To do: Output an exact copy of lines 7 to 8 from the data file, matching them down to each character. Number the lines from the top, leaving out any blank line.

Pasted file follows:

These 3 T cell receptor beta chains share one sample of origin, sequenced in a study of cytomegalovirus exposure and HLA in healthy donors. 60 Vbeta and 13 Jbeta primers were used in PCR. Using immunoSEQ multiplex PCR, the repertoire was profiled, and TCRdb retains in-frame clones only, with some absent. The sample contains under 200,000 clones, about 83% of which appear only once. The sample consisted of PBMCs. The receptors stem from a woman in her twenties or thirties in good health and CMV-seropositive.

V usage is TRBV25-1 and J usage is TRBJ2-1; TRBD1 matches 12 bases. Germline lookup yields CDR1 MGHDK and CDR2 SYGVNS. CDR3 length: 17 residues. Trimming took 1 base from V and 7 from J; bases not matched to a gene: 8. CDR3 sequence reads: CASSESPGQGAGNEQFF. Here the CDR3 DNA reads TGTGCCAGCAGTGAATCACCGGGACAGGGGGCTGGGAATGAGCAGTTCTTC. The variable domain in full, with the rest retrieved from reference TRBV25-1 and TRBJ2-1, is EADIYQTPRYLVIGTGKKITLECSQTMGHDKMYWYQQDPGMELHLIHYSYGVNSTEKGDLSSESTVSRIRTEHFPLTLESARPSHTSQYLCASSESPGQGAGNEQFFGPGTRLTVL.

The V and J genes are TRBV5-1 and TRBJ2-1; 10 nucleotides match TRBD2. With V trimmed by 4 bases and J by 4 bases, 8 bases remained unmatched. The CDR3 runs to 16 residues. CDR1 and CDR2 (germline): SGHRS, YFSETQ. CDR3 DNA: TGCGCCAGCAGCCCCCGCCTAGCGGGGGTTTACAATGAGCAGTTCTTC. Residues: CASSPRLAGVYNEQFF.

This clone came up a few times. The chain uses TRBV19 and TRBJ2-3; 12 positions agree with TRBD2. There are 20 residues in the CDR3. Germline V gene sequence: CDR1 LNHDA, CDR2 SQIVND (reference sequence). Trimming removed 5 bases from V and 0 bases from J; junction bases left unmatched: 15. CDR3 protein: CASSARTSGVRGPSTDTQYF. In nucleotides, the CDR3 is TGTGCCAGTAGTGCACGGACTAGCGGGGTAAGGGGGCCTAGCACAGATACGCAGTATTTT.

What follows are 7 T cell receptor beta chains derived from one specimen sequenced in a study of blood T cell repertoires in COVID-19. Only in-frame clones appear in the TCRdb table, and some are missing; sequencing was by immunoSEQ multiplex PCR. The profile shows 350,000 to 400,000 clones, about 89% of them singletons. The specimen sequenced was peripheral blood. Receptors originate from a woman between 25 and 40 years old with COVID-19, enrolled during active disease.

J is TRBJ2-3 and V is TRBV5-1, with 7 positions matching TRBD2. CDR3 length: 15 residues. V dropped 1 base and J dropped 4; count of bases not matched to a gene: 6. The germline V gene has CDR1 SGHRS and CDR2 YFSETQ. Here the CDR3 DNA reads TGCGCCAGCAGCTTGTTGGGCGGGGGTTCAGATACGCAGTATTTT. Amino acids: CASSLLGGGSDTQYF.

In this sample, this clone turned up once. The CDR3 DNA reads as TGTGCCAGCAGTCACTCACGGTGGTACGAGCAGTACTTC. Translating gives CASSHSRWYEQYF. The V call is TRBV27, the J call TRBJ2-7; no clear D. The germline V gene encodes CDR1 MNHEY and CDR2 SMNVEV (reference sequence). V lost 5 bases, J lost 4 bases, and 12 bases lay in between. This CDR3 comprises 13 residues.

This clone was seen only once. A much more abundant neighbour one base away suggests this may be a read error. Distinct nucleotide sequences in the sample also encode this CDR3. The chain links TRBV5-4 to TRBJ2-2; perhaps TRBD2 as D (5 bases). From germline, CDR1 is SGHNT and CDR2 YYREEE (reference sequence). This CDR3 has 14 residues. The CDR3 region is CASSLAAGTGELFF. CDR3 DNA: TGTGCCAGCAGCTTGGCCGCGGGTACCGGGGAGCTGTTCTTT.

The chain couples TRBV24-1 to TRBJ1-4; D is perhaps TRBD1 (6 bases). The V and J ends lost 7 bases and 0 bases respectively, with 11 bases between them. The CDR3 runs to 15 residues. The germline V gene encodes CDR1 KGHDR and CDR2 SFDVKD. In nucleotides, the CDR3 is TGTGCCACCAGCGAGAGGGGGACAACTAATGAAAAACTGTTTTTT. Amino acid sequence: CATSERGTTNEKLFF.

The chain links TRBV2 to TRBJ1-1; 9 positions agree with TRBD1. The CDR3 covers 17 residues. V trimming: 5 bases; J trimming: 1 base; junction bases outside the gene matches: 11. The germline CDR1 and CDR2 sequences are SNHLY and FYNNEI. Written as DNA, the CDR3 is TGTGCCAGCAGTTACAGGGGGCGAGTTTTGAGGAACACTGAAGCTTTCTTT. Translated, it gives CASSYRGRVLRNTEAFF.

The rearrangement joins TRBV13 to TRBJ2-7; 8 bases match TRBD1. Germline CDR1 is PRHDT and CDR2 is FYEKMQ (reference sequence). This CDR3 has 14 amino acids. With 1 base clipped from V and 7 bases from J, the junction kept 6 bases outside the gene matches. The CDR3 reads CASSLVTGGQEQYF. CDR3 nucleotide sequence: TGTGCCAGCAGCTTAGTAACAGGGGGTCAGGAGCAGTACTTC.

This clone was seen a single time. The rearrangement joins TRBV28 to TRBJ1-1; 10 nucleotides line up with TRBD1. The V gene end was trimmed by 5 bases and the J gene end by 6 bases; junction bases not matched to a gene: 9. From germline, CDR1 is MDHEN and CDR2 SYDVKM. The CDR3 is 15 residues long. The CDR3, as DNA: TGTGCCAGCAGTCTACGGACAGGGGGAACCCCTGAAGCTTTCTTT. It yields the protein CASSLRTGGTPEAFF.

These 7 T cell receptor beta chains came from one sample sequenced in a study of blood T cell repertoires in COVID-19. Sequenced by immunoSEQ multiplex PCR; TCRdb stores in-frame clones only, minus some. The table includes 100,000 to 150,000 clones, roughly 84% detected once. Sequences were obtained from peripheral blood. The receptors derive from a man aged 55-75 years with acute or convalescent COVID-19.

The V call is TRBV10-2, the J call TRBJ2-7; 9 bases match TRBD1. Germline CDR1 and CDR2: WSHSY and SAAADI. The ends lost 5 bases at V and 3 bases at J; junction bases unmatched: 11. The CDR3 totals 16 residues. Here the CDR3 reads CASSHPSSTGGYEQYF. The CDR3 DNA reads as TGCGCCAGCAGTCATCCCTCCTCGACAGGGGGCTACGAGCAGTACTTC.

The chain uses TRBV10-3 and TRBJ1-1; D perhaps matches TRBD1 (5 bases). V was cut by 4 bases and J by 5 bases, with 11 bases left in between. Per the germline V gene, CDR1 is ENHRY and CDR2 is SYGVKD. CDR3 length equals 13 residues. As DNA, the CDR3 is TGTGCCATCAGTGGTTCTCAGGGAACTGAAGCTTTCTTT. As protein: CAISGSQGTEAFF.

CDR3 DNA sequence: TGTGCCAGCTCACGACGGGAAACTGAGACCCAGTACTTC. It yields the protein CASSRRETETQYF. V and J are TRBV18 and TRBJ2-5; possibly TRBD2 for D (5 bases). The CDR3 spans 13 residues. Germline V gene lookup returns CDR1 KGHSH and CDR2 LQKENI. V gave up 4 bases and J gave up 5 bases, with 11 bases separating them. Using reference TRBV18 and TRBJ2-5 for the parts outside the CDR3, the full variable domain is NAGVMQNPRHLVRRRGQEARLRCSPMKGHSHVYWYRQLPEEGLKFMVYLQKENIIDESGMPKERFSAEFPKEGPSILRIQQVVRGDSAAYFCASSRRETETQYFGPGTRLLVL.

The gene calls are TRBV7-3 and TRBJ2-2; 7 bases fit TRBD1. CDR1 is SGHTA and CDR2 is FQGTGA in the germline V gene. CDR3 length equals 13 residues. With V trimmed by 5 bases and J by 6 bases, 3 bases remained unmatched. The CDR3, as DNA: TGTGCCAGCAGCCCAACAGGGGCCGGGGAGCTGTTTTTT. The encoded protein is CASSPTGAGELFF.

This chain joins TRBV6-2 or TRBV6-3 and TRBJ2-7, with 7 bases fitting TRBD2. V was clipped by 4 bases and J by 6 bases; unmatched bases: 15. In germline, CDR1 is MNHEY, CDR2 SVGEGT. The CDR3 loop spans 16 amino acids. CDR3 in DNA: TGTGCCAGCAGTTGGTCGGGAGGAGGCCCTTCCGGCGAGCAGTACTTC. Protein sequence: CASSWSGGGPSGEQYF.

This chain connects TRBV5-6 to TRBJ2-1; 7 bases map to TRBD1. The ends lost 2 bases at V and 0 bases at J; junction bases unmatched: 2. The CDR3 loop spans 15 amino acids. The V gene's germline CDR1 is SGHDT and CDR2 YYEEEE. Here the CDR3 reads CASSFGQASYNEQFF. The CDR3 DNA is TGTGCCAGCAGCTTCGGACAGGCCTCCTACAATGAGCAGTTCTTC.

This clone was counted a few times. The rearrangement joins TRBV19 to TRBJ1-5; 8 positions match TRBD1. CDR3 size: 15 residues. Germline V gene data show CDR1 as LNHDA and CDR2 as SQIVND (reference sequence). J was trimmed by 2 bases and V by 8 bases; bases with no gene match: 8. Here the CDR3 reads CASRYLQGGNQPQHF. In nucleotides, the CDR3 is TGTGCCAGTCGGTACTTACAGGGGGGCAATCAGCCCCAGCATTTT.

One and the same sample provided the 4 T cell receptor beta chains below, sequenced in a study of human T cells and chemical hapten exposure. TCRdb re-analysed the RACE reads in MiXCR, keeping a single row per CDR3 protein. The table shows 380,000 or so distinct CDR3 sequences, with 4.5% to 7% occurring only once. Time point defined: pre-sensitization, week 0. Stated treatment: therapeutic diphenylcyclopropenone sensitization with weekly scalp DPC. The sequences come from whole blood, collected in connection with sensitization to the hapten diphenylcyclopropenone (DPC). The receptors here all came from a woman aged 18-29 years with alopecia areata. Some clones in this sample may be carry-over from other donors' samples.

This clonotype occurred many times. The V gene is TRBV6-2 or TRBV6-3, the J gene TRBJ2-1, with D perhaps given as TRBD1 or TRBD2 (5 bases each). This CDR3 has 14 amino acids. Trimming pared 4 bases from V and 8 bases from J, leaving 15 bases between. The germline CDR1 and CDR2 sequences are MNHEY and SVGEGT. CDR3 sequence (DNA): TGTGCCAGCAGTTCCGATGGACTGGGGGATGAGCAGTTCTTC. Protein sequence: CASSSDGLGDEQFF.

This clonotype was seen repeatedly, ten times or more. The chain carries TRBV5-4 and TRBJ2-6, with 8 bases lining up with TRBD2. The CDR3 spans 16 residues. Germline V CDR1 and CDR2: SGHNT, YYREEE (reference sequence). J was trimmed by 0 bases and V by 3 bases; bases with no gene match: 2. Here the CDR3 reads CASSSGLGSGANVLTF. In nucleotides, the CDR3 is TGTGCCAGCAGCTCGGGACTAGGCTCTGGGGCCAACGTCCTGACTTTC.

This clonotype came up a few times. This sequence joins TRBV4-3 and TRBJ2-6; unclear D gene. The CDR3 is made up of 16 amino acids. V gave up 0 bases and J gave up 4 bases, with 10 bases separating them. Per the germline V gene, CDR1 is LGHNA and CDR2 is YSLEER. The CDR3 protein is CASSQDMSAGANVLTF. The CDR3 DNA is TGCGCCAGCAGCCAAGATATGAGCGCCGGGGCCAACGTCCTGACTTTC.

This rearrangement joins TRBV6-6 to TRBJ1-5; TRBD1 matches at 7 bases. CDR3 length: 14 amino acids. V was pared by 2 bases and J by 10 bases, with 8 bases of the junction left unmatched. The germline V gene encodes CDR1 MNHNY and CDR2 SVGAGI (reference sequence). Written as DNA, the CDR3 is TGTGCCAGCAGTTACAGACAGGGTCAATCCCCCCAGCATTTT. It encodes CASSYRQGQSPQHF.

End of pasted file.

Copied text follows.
In this sample, this clone turned up once. The CDR3 DNA reads as TGTGCCAGCAGTCACTCACGGTGGTACGAGCAGTACTTC. Translating gives CASSHSRWYEQYF. The V call is TRBV27, the J call TRBJ2-7; no clear D. The germline V gene encodes CDR1 MNHEY and CDR2 SMNVEV (reference sequence). V lost 5 bases, J lost 4 bases, and 12 bases lay in between. This CDR3 comprises 13 residues.

This clone was seen only once. A much more abundant neighbour one base away suggests this may be a read error. Distinct nucleotide sequences in the sample also encode this CDR3. The chain links TRBV5-4 to TRBJ2-2; perhaps TRBD2 as D (5 bases). From germline, CDR1 is SGHNT and CDR2 YYREEE (reference sequence). This CDR3 has 14 residues. The CDR3 region is CASSLAAGTGELFF. CDR3 DNA: TGTGCCAGCAGCTTGGCCGCGGGTACCGGGGAGCTGTTCTTT.